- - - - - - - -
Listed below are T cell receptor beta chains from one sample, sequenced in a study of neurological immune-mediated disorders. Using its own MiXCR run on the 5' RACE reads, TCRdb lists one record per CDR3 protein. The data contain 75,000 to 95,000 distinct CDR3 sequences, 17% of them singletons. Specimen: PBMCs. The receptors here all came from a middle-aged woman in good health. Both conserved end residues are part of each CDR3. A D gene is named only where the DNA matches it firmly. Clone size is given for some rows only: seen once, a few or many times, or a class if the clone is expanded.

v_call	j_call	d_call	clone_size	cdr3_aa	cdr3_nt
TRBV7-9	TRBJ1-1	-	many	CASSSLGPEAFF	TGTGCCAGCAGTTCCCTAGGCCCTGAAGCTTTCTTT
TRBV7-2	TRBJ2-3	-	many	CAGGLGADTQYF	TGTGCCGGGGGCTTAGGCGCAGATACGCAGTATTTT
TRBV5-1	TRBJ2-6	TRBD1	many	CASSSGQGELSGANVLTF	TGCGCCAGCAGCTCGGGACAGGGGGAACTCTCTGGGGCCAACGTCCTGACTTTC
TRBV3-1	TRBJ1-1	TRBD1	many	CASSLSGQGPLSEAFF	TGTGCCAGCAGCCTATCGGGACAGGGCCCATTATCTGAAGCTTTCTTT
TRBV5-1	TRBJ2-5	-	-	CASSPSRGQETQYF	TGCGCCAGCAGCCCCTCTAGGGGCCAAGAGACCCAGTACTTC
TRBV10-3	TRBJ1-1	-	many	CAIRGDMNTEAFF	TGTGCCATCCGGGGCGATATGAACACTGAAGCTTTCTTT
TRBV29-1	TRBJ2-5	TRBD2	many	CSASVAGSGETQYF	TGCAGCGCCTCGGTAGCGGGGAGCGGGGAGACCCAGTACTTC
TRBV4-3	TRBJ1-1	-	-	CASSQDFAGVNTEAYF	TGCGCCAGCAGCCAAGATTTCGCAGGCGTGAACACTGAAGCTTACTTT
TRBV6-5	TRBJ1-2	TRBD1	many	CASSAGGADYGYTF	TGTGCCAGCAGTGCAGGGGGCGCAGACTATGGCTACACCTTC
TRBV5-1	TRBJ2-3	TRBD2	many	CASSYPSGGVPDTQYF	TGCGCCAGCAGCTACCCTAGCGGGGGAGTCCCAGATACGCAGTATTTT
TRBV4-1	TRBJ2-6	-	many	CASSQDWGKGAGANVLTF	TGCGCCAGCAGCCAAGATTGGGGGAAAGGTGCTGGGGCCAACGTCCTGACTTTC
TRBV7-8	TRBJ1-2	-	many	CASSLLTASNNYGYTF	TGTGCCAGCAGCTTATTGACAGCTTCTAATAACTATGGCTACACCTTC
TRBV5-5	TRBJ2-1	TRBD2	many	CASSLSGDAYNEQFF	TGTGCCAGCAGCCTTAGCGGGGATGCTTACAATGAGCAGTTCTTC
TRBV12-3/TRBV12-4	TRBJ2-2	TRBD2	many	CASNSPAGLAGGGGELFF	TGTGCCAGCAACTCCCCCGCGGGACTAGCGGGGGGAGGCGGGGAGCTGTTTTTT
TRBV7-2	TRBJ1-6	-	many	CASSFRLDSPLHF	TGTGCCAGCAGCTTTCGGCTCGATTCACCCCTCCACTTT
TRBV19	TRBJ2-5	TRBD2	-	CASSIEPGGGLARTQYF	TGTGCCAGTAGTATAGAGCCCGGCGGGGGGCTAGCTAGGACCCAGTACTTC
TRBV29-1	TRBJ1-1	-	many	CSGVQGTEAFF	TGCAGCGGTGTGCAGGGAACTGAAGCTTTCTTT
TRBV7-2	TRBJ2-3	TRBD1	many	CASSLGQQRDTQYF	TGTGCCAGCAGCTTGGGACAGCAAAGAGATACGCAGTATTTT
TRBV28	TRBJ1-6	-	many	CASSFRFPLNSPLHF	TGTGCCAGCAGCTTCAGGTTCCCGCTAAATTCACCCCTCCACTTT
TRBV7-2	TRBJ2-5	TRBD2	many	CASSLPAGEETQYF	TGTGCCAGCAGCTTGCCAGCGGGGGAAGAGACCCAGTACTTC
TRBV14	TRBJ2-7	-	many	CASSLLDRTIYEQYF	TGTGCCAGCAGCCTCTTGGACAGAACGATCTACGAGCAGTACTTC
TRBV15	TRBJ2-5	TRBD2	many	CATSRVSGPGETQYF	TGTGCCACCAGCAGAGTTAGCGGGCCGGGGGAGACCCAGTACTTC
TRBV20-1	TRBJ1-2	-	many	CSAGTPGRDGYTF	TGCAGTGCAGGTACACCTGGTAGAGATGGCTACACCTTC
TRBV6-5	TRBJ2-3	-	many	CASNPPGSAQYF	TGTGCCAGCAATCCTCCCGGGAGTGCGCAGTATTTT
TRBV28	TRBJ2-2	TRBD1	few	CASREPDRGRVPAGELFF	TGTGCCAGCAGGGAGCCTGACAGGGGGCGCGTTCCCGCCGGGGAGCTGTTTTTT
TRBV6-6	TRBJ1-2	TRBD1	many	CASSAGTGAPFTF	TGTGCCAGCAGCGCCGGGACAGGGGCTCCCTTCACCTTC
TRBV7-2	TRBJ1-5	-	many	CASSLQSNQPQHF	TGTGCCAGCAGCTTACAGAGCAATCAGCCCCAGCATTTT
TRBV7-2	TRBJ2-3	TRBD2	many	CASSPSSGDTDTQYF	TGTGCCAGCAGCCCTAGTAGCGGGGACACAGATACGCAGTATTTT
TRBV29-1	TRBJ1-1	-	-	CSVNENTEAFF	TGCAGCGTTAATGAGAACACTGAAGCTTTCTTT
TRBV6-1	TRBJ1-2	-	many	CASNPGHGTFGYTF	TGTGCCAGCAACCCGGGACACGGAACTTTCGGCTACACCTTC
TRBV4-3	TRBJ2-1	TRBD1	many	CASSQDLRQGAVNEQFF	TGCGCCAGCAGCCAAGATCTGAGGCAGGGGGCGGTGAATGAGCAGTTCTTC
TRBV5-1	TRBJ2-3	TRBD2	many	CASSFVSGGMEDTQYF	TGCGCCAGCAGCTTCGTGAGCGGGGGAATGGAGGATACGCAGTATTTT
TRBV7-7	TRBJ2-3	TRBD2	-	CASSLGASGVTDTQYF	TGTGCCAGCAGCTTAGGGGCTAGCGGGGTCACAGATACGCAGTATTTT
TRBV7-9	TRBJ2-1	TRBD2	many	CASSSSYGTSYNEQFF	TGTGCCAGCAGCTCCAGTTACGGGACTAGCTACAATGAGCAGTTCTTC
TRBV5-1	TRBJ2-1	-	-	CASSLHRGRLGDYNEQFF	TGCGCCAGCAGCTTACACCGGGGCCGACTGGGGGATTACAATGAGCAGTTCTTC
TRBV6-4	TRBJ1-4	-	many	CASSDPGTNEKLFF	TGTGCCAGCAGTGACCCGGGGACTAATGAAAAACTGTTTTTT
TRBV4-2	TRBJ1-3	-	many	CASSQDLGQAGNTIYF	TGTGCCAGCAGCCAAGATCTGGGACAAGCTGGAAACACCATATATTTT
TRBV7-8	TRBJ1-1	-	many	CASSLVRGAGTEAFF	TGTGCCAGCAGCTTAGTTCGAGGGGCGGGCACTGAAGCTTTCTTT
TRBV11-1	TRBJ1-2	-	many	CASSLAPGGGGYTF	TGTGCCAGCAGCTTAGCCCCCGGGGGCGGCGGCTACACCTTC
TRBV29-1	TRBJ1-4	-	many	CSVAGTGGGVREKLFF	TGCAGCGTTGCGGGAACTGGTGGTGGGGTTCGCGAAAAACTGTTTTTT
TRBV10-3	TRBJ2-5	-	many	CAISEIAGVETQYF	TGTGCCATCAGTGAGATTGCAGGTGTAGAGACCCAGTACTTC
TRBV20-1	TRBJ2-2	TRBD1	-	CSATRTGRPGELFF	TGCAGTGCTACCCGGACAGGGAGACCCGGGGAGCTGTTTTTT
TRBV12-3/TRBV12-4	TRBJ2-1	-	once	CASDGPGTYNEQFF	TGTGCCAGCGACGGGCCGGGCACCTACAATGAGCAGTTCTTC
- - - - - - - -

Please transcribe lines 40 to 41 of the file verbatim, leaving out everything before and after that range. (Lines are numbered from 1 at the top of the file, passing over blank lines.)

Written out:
TRBV7-8	TRBJ1-1	-	many	CASSLVRGAGTEAFF	TGTGCCAGCAGCTTAGTTCGAGGGGCGGGCACTGAAGCTTTCTTT
TRBV11-1	TRBJ1-2	-	many	CASSLAPGGGGYTF	TGTGCCAGCAGCTTAGCCCCCGGGGGCGGCGGCTACACCTTC